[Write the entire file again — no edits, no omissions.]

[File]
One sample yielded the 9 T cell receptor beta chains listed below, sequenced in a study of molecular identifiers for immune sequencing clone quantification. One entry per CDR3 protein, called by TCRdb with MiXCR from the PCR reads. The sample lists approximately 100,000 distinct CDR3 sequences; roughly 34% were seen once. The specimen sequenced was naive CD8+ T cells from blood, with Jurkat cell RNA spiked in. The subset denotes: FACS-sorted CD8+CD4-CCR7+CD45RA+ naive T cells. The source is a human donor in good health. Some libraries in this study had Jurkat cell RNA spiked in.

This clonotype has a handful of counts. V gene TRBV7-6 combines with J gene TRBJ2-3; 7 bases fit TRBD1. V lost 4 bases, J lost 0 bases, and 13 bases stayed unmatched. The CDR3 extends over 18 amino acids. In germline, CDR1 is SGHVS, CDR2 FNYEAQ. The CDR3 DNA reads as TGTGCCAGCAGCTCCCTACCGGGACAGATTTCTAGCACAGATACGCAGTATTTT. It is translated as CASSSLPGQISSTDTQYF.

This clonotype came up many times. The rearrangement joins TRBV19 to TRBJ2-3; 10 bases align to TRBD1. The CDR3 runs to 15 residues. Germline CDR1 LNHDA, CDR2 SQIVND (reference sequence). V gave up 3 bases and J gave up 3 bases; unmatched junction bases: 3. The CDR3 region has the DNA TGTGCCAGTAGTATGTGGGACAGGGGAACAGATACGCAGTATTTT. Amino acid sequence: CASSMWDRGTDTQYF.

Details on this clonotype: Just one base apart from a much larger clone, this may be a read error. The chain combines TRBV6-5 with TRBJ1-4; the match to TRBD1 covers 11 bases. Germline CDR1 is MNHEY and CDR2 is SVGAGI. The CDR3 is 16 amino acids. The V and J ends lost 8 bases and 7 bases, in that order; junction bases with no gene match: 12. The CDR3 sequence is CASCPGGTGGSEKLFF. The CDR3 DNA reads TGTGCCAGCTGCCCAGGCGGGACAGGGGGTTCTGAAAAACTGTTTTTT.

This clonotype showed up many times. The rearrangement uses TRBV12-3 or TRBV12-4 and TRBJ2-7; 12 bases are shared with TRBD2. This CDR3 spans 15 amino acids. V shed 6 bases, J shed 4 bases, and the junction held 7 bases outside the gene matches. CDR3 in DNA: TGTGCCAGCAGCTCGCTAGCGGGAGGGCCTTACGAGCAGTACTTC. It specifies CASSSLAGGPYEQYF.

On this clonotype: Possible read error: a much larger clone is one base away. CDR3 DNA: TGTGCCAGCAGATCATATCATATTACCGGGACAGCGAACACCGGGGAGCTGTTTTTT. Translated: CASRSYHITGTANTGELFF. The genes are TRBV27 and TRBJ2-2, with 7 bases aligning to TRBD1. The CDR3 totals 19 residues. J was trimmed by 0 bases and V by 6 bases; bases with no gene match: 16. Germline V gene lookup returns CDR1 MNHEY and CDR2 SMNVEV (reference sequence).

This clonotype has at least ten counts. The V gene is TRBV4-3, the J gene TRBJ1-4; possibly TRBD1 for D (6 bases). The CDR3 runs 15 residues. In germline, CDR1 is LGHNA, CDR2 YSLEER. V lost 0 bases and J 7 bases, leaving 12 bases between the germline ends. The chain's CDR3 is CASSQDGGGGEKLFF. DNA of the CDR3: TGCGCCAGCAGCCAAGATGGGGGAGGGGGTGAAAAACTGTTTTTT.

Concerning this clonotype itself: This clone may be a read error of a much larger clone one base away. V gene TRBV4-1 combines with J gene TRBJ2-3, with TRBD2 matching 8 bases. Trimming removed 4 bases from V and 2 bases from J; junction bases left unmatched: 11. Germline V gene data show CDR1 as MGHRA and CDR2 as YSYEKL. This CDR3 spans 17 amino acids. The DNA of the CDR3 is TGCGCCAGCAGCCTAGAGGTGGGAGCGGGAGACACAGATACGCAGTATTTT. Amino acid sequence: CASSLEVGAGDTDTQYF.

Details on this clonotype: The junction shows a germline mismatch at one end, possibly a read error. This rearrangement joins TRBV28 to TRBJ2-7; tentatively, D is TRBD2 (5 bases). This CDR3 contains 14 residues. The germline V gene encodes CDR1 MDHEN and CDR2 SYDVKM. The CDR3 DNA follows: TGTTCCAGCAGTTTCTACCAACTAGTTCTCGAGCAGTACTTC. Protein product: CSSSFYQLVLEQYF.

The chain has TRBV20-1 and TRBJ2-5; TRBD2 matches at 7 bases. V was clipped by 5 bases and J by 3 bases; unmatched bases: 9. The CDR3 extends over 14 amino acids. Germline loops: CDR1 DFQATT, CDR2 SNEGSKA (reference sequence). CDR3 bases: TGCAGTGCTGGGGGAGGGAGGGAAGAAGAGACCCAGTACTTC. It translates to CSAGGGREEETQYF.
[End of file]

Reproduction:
One sample yielded the 9 T cell receptor beta chains listed below, sequenced in a study of molecular identifiers for immune sequencing clone quantification. One entry per CDR3 protein, called by TCRdb with MiXCR from the PCR reads. The sample lists approximately 100,000 distinct CDR3 sequences; roughly 34% were seen once. The specimen sequenced was naive CD8+ T cells from blood, with Jurkat cell RNA spiked in. The subset denotes: FACS-sorted CD8+CD4-CCR7+CD45RA+ naive T cells. The source is a human donor in good health. Some libraries in this study had Jurkat cell RNA spiked in.

This clonotype has a handful of counts. V gene TRBV7-6 combines with J gene TRBJ2-3; 7 bases fit TRBD1. V lost 4 bases, J lost 0 bases, and 13 bases stayed unmatched. The CDR3 extends over 18 amino acids. In germline, CDR1 is SGHVS, CDR2 FNYEAQ. The CDR3 DNA reads as TGTGCCAGCAGCTCCCTACCGGGACAGATTTCTAGCACAGATACGCAGTATTTT. It is translated as CASSSLPGQISSTDTQYF.

This clonotype came up many times. The rearrangement joins TRBV19 to TRBJ2-3; 10 bases align to TRBD1. The CDR3 runs to 15 residues. Germline CDR1 LNHDA, CDR2 SQIVND (reference sequence). V gave up 3 bases and J gave up 3 bases; unmatched junction bases: 3. The CDR3 region has the DNA TGTGCCAGTAGTATGTGGGACAGGGGAACAGATACGCAGTATTTT. Amino acid sequence: CASSMWDRGTDTQYF.

Details on this clonotype: Just one base apart from a much larger clone, this may be a read error. The chain combines TRBV6-5 with TRBJ1-4; the match to TRBD1 covers 11 bases. Germline CDR1 is MNHEY and CDR2 is SVGAGI. The CDR3 is 16 amino acids. The V and J ends lost 8 bases and 7 bases, in that order; junction bases with no gene match: 12. The CDR3 sequence is CASCPGGTGGSEKLFF. The CDR3 DNA reads TGTGCCAGCTGCCCAGGCGGGACAGGGGGTTCTGAAAAACTGTTTTTT.

This clonotype showed up many times. The rearrangement uses TRBV12-3 or TRBV12-4 and TRBJ2-7; 12 bases are shared with TRBD2. This CDR3 spans 15 amino acids. V shed 6 bases, J shed 4 bases, and the junction held 7 bases outside the gene matches. CDR3 in DNA: TGTGCCAGCAGCTCGCTAGCGGGAGGGCCTTACGAGCAGTACTTC. It specifies CASSSLAGGPYEQYF.

On this clonotype: Possible read error: a much larger clone is one base away. CDR3 DNA: TGTGCCAGCAGATCATATCATATTACCGGGACAGCGAACACCGGGGAGCTGTTTTTT. Translated: CASRSYHITGTANTGELFF. The genes are TRBV27 and TRBJ2-2, with 7 bases aligning to TRBD1. The CDR3 totals 19 residues. J was trimmed by 0 bases and V by 6 bases; bases with no gene match: 16. Germline V gene lookup returns CDR1 MNHEY and CDR2 SMNVEV (reference sequence).

This clonotype has at least ten counts. The V gene is TRBV4-3, the J gene TRBJ1-4; possibly TRBD1 for D (6 bases). The CDR3 runs 15 residues. In germline, CDR1 is LGHNA, CDR2 YSLEER. V lost 0 bases and J 7 bases, leaving 12 bases between the germline ends. The chain's CDR3 is CASSQDGGGGEKLFF. DNA of the CDR3: TGCGCCAGCAGCCAAGATGGGGGAGGGGGTGAAAAACTGTTTTTT.

Concerning this clonotype itself: This clone may be a read error of a much larger clone one base away. V gene TRBV4-1 combines with J gene TRBJ2-3, with TRBD2 matching 8 bases. Trimming removed 4 bases from V and 2 bases from J; junction bases left unmatched: 11. Germline V gene data show CDR1 as MGHRA and CDR2 as YSYEKL. This CDR3 spans 17 amino acids. The DNA of the CDR3 is TGCGCCAGCAGCCTAGAGGTGGGAGCGGGAGACACAGATACGCAGTATTTT. Amino acid sequence: CASSLEVGAGDTDTQYF.

Details on this clonotype: The junction shows a germline mismatch at one end, possibly a read error. This rearrangement joins TRBV28 to TRBJ2-7; tentatively, D is TRBD2 (5 bases). This CDR3 contains 14 residues. The germline V gene encodes CDR1 MDHEN and CDR2 SYDVKM. The CDR3 DNA follows: TGTTCCAGCAGTTTCTACCAACTAGTTCTCGAGCAGTACTTC. Protein product: CSSSFYQLVLEQYF.

The chain has TRBV20-1 and TRBJ2-5; TRBD2 matches at 7 bases. V was clipped by 5 bases and J by 3 bases; unmatched bases: 9. The CDR3 extends over 14 amino acids. Germline loops: CDR1 DFQATT, CDR2 SNEGSKA (reference sequence). CDR3 bases: TGCAGTGCTGGGGGAGGGAGGGAAGAAGAGACCCAGTACTTC. It translates to CSAGGGREEETQYF.